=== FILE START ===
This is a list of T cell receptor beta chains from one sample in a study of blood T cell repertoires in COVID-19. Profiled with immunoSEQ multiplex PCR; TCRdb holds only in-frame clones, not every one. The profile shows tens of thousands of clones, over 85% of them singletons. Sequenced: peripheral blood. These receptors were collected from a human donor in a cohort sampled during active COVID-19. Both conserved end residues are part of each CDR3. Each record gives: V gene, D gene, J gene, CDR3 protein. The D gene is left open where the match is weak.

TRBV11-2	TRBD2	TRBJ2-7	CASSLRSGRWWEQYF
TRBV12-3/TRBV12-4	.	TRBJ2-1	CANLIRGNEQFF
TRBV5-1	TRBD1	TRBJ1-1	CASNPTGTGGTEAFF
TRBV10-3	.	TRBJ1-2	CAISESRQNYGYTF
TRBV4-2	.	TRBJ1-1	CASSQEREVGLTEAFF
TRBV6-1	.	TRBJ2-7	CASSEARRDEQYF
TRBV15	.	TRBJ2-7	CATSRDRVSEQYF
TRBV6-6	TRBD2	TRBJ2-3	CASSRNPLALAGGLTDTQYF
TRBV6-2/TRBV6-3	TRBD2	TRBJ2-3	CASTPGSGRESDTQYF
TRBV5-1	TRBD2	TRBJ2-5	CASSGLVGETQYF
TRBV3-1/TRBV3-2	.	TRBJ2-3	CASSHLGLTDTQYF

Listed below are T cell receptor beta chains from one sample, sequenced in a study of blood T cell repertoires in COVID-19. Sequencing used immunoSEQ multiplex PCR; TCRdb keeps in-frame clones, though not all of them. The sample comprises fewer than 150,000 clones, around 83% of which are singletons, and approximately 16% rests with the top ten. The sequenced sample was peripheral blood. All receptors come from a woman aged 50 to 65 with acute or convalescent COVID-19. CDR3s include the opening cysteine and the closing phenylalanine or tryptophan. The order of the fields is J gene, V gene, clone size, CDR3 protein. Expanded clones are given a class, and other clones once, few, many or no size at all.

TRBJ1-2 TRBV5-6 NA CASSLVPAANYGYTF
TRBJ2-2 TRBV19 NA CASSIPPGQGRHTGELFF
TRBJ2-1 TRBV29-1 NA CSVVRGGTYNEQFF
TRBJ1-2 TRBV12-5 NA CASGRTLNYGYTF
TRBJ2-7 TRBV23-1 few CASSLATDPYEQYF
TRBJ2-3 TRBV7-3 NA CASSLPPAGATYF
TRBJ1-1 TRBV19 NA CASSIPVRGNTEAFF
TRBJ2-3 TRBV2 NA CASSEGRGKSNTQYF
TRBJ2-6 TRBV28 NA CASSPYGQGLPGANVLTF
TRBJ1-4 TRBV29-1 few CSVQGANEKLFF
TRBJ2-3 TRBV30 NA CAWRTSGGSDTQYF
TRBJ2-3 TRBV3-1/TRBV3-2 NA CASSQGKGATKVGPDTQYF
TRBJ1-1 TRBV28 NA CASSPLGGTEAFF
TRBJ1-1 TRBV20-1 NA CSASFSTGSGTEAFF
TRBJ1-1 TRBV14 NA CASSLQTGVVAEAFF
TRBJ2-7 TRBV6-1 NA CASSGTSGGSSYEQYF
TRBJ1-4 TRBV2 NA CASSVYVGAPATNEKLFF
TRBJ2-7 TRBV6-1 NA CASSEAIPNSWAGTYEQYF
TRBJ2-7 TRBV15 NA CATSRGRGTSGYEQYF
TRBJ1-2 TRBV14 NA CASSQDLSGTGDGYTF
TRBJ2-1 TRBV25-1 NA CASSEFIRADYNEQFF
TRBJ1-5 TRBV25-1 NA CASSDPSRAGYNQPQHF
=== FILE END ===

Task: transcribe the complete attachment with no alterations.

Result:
This is a list of T cell receptor beta chains from one sample in a study of blood T cell repertoires in COVID-19. Profiled with immunoSEQ multiplex PCR; TCRdb holds only in-frame clones, not every one. The profile shows tens of thousands of clones, over 85% of them singletons. Sequenced: peripheral blood. These receptors were collected from a human donor in a cohort sampled during active COVID-19. Both conserved end residues are part of each CDR3. Each record gives: V gene, D gene, J gene, CDR3 protein. The D gene is left open where the match is weak.

TRBV11-2	TRBD2	TRBJ2-7	CASSLRSGRWWEQYF
TRBV12-3/TRBV12-4	.	TRBJ2-1	CANLIRGNEQFF
TRBV5-1	TRBD1	TRBJ1-1	CASNPTGTGGTEAFF
TRBV10-3	.	TRBJ1-2	CAISESRQNYGYTF
TRBV4-2	.	TRBJ1-1	CASSQEREVGLTEAFF
TRBV6-1	.	TRBJ2-7	CASSEARRDEQYF
TRBV15	.	TRBJ2-7	CATSRDRVSEQYF
TRBV6-6	TRBD2	TRBJ2-3	CASSRNPLALAGGLTDTQYF
TRBV6-2/TRBV6-3	TRBD2	TRBJ2-3	CASTPGSGRESDTQYF
TRBV5-1	TRBD2	TRBJ2-5	CASSGLVGETQYF
TRBV3-1/TRBV3-2	.	TRBJ2-3	CASSHLGLTDTQYF

Listed below are T cell receptor beta chains from one sample, sequenced in a study of blood T cell repertoires in COVID-19. Sequencing used immunoSEQ multiplex PCR; TCRdb keeps in-frame clones, though not all of them. The sample comprises fewer than 150,000 clones, around 83% of which are singletons, and approximately 16% rests with the top ten. The sequenced sample was peripheral blood. All receptors come from a woman aged 50 to 65 with acute or convalescent COVID-19. CDR3s include the opening cysteine and the closing phenylalanine or tryptophan. The order of the fields is J gene, V gene, clone size, CDR3 protein. Expanded clones are given a class, and other clones once, few, many or no size at all.

TRBJ1-2 TRBV5-6 NA CASSLVPAANYGYTF
TRBJ2-2 TRBV19 NA CASSIPPGQGRHTGELFF
TRBJ2-1 TRBV29-1 NA CSVVRGGTYNEQFF
TRBJ1-2 TRBV12-5 NA CASGRTLNYGYTF
TRBJ2-7 TRBV23-1 few CASSLATDPYEQYF
TRBJ2-3 TRBV7-3 NA CASSLPPAGATYF
TRBJ1-1 TRBV19 NA CASSIPVRGNTEAFF
TRBJ2-3 TRBV2 NA CASSEGRGKSNTQYF
TRBJ2-6 TRBV28 NA CASSPYGQGLPGANVLTF
TRBJ1-4 TRBV29-1 few CSVQGANEKLFF
TRBJ2-3 TRBV30 NA CAWRTSGGSDTQYF
TRBJ2-3 TRBV3-1/TRBV3-2 NA CASSQGKGATKVGPDTQYF
TRBJ1-1 TRBV28 NA CASSPLGGTEAFF
TRBJ1-1 TRBV20-1 NA CSASFSTGSGTEAFF
TRBJ1-1 TRBV14 NA CASSLQTGVVAEAFF
TRBJ2-7 TRBV6-1 NA CASSGTSGGSSYEQYF
TRBJ1-4 TRBV2 NA CASSVYVGAPATNEKLFF
TRBJ2-7 TRBV6-1 NA CASSEAIPNSWAGTYEQYF
TRBJ2-7 TRBV15 NA CATSRGRGTSGYEQYF
TRBJ1-2 TRBV14 NA CASSQDLSGTGDGYTF
TRBJ2-1 TRBV25-1 NA CASSEFIRADYNEQFF
TRBJ1-5 TRBV25-1 NA CASSDPSRAGYNQPQHF